She was looking away; being demure. With her right hand she was patting the bed.

She only looked back in his direction when she felt his hard weight join hers on the soft bed.

Her first thought was, “‘Wow… he really doesn’t look that good when his hair isn’t combed.’ And then she screamed.

* * *

“I’ve always said new challenges call for new procedures.” I was talking to the staff; they were gathered in the multi-purpose room. I was up in the front, standing next to the big chalkboard with an overhead projector close-by in case I needed it. “Until further notice we are only admitting people without vital signs,” I said, “…people with no pulse, folks with fixed pupils, no blood pressure, zero brain waves, no reflexes, limbs kind’a jerking around, you’ll spot them after a little practice.”

Some podiatrist tried to question my authority “You can’t withhold medical treatment from the living.” he said.

“Show them the waiting room, they’ll move on.” I said. “And I’ve received a call from the governor designating this as the central medical facility during this crisis. If you find you have to call an HMO for any surgical permission, don’t you dare mention that the patient is dead. If they ask you’ll have to tell them, but it’s not a question they’re used to asking, at least not yet. Also, about the crash carts. I know how much you guys like to use the crash carts; just so you know, they won’t be any use for the next few days. Speaking for myself, I feel it will be nice to get through an entire day without somebody rubbing paddles and yelling ‘clear’. On another point, the president has called out the National Guard; at first the phone just rang and rang but eventually somebody answered. It turns out the man answering is the last available National Guardsman who isn’t busy at the moment doing terrorists, the border, storm clean-up, or the war. So the good news is help is coming. The bad news is, it’s one guy; a guy named Herbert Millstone. As a civilian he used to sell vacation condos. When he gets here don’t let him show you any pamphlets. I’ve also been informed that, congress has announced temporary medical benefits for the walking dead, to help pay for this emergency. When you have dealings with any of the walking dead try to get them to sign up for coverage. There are seventy-five different plans so there should be one well suited to your particular patient. Make sure you and your patient look at every single plan and then choose the right one. If your department has extra manpower or needs extra help don’t be afraid to let me know.”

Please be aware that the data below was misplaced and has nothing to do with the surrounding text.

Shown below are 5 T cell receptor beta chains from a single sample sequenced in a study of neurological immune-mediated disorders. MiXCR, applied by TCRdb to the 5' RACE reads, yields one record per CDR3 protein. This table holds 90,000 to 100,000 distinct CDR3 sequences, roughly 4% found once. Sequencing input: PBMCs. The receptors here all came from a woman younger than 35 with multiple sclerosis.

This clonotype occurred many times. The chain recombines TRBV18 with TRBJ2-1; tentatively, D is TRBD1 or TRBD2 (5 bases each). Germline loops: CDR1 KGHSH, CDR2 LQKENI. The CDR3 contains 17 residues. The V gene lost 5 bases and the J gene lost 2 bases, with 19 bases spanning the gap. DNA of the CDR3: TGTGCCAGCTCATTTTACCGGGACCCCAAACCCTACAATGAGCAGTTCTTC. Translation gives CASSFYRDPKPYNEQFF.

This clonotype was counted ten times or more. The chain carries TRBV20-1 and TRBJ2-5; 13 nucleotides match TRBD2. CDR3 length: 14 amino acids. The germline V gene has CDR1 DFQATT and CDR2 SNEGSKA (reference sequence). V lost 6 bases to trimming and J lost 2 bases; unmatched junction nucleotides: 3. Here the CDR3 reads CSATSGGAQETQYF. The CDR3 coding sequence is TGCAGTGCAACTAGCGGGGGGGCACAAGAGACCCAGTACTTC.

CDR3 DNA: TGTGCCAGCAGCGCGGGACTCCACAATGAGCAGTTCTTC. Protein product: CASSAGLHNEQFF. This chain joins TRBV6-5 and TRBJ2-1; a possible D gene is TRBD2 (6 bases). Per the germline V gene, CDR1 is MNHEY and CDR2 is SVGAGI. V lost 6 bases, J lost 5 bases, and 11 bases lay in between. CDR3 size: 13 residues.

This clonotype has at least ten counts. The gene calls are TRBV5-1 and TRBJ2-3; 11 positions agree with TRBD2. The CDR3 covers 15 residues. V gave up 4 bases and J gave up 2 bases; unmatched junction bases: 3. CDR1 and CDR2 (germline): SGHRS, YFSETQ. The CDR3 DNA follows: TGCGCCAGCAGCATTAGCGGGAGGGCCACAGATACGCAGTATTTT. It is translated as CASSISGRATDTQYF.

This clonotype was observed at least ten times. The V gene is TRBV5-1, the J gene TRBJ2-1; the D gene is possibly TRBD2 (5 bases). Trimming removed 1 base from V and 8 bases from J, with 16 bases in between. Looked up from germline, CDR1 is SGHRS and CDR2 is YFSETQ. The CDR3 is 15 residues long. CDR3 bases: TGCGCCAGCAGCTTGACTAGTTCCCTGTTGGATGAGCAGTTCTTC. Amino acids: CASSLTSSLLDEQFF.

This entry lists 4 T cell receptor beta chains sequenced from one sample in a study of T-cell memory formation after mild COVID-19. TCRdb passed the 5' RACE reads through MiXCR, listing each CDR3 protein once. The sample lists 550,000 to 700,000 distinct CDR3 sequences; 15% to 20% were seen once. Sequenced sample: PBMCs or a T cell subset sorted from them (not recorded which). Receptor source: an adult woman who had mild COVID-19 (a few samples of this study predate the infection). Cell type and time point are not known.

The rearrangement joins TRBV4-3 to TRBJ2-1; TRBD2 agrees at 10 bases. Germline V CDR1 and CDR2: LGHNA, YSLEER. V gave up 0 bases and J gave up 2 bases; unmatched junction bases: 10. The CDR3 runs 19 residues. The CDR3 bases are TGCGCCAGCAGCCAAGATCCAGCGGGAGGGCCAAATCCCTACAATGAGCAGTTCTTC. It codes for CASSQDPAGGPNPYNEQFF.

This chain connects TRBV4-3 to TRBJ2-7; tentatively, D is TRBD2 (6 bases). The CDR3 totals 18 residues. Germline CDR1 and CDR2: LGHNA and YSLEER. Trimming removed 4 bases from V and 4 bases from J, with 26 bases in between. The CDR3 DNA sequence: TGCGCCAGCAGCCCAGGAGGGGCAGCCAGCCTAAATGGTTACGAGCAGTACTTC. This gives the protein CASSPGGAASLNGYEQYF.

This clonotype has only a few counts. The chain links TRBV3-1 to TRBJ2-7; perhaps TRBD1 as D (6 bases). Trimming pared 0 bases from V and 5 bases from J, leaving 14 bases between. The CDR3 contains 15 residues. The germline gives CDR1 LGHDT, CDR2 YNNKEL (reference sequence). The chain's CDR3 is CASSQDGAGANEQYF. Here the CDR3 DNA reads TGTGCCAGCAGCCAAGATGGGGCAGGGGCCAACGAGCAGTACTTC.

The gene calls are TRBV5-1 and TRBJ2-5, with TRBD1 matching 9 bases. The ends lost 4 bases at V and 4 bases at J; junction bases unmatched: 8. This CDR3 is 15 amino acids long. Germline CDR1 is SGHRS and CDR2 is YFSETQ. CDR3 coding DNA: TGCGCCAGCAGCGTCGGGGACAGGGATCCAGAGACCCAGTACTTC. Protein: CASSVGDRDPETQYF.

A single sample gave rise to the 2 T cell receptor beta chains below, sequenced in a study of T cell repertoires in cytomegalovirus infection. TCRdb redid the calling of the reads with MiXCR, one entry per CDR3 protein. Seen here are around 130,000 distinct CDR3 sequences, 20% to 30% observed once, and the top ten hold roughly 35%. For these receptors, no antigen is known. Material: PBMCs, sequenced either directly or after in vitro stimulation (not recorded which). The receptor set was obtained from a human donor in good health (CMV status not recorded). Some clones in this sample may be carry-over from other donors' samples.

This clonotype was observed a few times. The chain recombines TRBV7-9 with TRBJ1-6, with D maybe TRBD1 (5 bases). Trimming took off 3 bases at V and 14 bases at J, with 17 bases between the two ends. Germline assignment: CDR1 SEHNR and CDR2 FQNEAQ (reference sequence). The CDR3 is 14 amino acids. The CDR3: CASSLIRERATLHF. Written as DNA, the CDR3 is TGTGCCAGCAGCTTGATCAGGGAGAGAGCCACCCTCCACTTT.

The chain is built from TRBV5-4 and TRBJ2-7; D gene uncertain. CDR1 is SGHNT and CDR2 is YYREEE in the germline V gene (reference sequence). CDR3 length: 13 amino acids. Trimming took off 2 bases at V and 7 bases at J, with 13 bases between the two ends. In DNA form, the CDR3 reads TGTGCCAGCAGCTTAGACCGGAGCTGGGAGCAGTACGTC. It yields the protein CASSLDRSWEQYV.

In the back of the room a nurse held up her hand. “We can send you some staff from the nursery.” She said. “The damn zombies ate all the babies.”

“Okay let’s get back to work.” I said “And remember, just cause we can’t cure them, that doesn’t mean we can’t bill them for treatment.”